Paterson job evaluation

With these considerations in the back of our mind, yes, I’d use Paterson.  It is very reliable and the discussion of bands helps clarify roles.

Before I begin

Before I began, I’d take the precaution of listing all the jobs, their pay and their benefits on a spreadsheet and classifying jobs roughly myself.  You want to look ahead to how many jobs are seriously out of position.  When you draw a graph of pay against jobs, it should conform to a neat exponential curve with pay bands that overlap a little but not too much.

To manage the maths, the Paterson grades will be recorded as numbers (1-12) and the pay will be turned into a log.  10=1 100=2 1000=3.   (There is a formula Excel).  In that way, we flatten the exponential curve and we can check that the slope of the line (regression) is between 1.33 and 1.50. That means the grade-0n-grade increase in pay is between 33% and 50%.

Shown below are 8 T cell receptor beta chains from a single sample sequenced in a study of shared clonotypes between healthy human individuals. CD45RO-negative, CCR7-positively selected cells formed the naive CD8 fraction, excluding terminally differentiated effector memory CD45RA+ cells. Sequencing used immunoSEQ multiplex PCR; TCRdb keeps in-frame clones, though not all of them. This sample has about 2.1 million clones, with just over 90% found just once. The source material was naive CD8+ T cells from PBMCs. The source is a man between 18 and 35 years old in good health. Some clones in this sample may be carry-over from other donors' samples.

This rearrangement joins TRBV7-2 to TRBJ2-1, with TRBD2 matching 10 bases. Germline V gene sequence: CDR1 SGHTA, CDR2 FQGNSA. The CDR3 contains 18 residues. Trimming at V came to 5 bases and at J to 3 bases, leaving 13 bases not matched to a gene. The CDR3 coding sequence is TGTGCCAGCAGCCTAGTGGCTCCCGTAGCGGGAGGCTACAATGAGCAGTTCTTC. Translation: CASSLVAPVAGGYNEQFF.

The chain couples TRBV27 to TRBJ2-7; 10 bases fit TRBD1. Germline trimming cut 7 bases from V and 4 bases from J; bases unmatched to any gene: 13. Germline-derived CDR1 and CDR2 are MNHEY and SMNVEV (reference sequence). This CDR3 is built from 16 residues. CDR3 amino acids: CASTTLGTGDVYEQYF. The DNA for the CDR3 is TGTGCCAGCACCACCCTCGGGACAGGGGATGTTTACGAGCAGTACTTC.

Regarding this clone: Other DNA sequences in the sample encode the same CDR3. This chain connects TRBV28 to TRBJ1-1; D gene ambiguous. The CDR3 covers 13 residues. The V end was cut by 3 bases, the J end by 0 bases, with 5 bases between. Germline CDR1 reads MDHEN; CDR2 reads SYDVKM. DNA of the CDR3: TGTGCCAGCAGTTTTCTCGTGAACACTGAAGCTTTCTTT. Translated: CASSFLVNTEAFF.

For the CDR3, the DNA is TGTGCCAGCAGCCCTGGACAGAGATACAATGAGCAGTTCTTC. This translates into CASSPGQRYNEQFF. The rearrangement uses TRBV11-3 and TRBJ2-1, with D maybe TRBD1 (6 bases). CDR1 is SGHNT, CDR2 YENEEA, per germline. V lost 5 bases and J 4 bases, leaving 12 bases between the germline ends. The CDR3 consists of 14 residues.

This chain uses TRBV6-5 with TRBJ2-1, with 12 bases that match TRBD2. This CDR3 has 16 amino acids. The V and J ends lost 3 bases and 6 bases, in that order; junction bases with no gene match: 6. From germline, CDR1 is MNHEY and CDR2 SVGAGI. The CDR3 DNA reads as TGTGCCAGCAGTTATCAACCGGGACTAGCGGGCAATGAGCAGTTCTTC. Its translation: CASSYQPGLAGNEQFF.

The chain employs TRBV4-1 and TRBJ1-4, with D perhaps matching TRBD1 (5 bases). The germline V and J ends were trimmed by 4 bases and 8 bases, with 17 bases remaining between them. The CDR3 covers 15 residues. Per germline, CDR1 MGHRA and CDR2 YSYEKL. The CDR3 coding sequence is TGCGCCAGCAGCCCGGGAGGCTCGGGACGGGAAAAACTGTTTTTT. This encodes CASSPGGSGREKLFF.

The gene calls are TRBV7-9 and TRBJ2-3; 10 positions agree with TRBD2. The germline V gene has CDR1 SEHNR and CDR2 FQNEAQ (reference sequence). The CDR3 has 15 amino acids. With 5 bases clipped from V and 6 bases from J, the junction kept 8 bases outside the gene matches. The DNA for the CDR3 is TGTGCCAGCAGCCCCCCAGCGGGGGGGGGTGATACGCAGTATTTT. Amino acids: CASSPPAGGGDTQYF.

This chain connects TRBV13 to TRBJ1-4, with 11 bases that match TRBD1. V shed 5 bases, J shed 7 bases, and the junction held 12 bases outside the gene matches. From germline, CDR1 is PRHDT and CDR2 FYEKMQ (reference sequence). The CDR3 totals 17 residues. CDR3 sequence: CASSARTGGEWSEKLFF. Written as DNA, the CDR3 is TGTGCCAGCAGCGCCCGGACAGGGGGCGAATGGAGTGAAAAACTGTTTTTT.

Going to Paterson, the grades make good generic job descriptions.

A: Entry level job where you are shown what to do.  You are still a bit of a liability.

BL:  You have a skill that took some organized training, much like a light vehicle driving license.  Within the boundary of this training, you know what you are doing and you are “in charge” as a driver is in charge of a vehicle.

BU:  You have a skill that was acquired in a similar way to a driver’s license (heaps of practice) but it is far more responsible.  Examples are long distance drivers and bus drivers.  A BU might also supervise BL making judgments about very difficult situations.  Once the BU has interpreted the situation, the BL is able to take over and carry on.